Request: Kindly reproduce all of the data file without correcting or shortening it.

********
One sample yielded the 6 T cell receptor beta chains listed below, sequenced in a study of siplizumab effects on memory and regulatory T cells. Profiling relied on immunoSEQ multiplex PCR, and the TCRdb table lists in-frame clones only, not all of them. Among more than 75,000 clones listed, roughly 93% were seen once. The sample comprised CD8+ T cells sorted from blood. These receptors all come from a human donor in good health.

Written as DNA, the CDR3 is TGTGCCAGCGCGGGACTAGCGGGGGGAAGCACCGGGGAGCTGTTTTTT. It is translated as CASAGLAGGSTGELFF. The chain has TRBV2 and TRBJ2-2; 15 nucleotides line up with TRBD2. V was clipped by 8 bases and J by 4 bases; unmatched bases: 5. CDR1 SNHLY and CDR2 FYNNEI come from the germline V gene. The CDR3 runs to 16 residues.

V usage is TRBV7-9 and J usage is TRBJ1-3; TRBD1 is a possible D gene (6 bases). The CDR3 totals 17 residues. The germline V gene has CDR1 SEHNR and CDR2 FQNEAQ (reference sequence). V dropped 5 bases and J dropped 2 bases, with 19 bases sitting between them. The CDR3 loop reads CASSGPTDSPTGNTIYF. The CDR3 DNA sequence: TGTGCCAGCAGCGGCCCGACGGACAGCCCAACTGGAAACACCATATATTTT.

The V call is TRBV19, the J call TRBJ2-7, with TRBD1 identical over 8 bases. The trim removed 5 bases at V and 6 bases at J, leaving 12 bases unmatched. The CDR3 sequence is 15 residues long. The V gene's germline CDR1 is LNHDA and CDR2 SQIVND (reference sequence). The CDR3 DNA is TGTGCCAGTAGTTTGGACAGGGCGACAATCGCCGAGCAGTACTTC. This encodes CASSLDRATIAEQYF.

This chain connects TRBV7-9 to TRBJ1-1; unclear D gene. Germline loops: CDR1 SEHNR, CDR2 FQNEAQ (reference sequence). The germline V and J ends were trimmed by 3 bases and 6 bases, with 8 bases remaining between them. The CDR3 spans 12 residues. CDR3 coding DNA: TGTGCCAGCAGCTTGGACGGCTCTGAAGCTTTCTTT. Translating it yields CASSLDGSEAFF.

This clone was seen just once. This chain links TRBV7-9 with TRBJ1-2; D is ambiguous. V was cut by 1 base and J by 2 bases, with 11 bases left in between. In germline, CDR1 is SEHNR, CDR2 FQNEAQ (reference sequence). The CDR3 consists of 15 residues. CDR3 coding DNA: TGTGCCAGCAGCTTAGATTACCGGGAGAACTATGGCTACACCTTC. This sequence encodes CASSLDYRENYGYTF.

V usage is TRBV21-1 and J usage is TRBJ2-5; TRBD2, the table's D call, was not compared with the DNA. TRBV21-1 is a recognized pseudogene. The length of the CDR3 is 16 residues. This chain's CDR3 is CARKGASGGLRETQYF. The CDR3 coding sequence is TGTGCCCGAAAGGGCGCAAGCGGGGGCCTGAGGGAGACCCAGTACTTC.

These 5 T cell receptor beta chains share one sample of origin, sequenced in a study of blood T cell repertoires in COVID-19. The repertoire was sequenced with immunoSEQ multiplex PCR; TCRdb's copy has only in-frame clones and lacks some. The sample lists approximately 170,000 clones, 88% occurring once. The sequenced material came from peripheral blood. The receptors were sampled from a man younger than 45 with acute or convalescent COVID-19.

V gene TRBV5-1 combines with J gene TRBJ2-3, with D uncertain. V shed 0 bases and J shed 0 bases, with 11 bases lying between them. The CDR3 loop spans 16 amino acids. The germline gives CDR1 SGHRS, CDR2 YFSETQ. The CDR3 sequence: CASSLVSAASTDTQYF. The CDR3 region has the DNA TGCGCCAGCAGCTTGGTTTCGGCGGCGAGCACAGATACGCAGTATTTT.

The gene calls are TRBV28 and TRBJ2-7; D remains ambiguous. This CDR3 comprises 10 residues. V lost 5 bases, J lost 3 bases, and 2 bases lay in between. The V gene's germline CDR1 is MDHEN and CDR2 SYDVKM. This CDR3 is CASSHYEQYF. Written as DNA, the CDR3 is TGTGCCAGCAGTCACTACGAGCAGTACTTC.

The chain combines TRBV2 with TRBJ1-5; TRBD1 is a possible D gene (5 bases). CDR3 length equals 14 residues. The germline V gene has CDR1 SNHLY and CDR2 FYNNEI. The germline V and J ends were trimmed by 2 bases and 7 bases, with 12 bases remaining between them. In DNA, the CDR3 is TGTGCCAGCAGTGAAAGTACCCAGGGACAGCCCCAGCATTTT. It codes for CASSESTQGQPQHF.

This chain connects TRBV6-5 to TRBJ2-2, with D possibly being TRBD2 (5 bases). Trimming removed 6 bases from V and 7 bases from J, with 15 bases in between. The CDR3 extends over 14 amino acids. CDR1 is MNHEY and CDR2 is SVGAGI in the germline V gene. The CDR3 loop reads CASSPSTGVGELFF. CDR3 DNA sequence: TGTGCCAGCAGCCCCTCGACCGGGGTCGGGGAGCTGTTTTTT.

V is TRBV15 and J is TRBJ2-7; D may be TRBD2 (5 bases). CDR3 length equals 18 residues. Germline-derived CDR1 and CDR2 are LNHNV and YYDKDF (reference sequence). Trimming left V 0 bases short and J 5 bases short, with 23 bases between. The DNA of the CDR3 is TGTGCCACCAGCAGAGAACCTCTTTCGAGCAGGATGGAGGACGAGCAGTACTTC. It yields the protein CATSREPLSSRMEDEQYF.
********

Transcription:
One sample yielded the 6 T cell receptor beta chains listed below, sequenced in a study of siplizumab effects on memory and regulatory T cells. Profiling relied on immunoSEQ multiplex PCR, and the TCRdb table lists in-frame clones only, not all of them. Among more than 75,000 clones listed, roughly 93% were seen once. The sample comprised CD8+ T cells sorted from blood. These receptors all come from a human donor in good health.

Written as DNA, the CDR3 is TGTGCCAGCGCGGGACTAGCGGGGGGAAGCACCGGGGAGCTGTTTTTT. It is translated as CASAGLAGGSTGELFF. The chain has TRBV2 and TRBJ2-2; 15 nucleotides line up with TRBD2. V was clipped by 8 bases and J by 4 bases; unmatched bases: 5. CDR1 SNHLY and CDR2 FYNNEI come from the germline V gene. The CDR3 runs to 16 residues.

V usage is TRBV7-9 and J usage is TRBJ1-3; TRBD1 is a possible D gene (6 bases). The CDR3 totals 17 residues. The germline V gene has CDR1 SEHNR and CDR2 FQNEAQ (reference sequence). V dropped 5 bases and J dropped 2 bases, with 19 bases sitting between them. The CDR3 loop reads CASSGPTDSPTGNTIYF. The CDR3 DNA sequence: TGTGCCAGCAGCGGCCCGACGGACAGCCCAACTGGAAACACCATATATTTT.

The V call is TRBV19, the J call TRBJ2-7, with TRBD1 identical over 8 bases. The trim removed 5 bases at V and 6 bases at J, leaving 12 bases unmatched. The CDR3 sequence is 15 residues long. The V gene's germline CDR1 is LNHDA and CDR2 SQIVND (reference sequence). The CDR3 DNA is TGTGCCAGTAGTTTGGACAGGGCGACAATCGCCGAGCAGTACTTC. This encodes CASSLDRATIAEQYF.

This chain connects TRBV7-9 to TRBJ1-1; unclear D gene. Germline loops: CDR1 SEHNR, CDR2 FQNEAQ (reference sequence). The germline V and J ends were trimmed by 3 bases and 6 bases, with 8 bases remaining between them. The CDR3 spans 12 residues. CDR3 coding DNA: TGTGCCAGCAGCTTGGACGGCTCTGAAGCTTTCTTT. Translating it yields CASSLDGSEAFF.

This clone was seen just once. This chain links TRBV7-9 with TRBJ1-2; D is ambiguous. V was cut by 1 base and J by 2 bases, with 11 bases left in between. In germline, CDR1 is SEHNR, CDR2 FQNEAQ (reference sequence). The CDR3 consists of 15 residues. CDR3 coding DNA: TGTGCCAGCAGCTTAGATTACCGGGAGAACTATGGCTACACCTTC. This sequence encodes CASSLDYRENYGYTF.

V usage is TRBV21-1 and J usage is TRBJ2-5; TRBD2, the table's D call, was not compared with the DNA. TRBV21-1 is a recognized pseudogene. The length of the CDR3 is 16 residues. This chain's CDR3 is CARKGASGGLRETQYF. The CDR3 coding sequence is TGTGCCCGAAAGGGCGCAAGCGGGGGCCTGAGGGAGACCCAGTACTTC.

These 5 T cell receptor beta chains share one sample of origin, sequenced in a study of blood T cell repertoires in COVID-19. The repertoire was sequenced with immunoSEQ multiplex PCR; TCRdb's copy has only in-frame clones and lacks some. The sample lists approximately 170,000 clones, 88% occurring once. The sequenced material came from peripheral blood. The receptors were sampled from a man younger than 45 with acute or convalescent COVID-19.

V gene TRBV5-1 combines with J gene TRBJ2-3, with D uncertain. V shed 0 bases and J shed 0 bases, with 11 bases lying between them. The CDR3 loop spans 16 amino acids. The germline gives CDR1 SGHRS, CDR2 YFSETQ. The CDR3 sequence: CASSLVSAASTDTQYF. The CDR3 region has the DNA TGCGCCAGCAGCTTGGTTTCGGCGGCGAGCACAGATACGCAGTATTTT.

The gene calls are TRBV28 and TRBJ2-7; D remains ambiguous. This CDR3 comprises 10 residues. V lost 5 bases, J lost 3 bases, and 2 bases lay in between. The V gene's germline CDR1 is MDHEN and CDR2 SYDVKM. This CDR3 is CASSHYEQYF. Written as DNA, the CDR3 is TGTGCCAGCAGTCACTACGAGCAGTACTTC.

The chain combines TRBV2 with TRBJ1-5; TRBD1 is a possible D gene (5 bases). CDR3 length equals 14 residues. The germline V gene has CDR1 SNHLY and CDR2 FYNNEI. The germline V and J ends were trimmed by 2 bases and 7 bases, with 12 bases remaining between them. In DNA, the CDR3 is TGTGCCAGCAGTGAAAGTACCCAGGGACAGCCCCAGCATTTT. It codes for CASSESTQGQPQHF.

This chain connects TRBV6-5 to TRBJ2-2, with D possibly being TRBD2 (5 bases). Trimming removed 6 bases from V and 7 bases from J, with 15 bases in between. The CDR3 extends over 14 amino acids. CDR1 is MNHEY and CDR2 is SVGAGI in the germline V gene. The CDR3 loop reads CASSPSTGVGELFF. CDR3 DNA sequence: TGTGCCAGCAGCCCCTCGACCGGGGTCGGGGAGCTGTTTTTT.

V is TRBV15 and J is TRBJ2-7; D may be TRBD2 (5 bases). CDR3 length equals 18 residues. Germline-derived CDR1 and CDR2 are LNHNV and YYDKDF (reference sequence). Trimming left V 0 bases short and J 5 bases short, with 23 bases between. The DNA of the CDR3 is TGTGCCACCAGCAGAGAACCTCTTTCGAGCAGGATGGAGGACGAGCAGTACTTC. It yields the protein CATSREPLSSRMEDEQYF.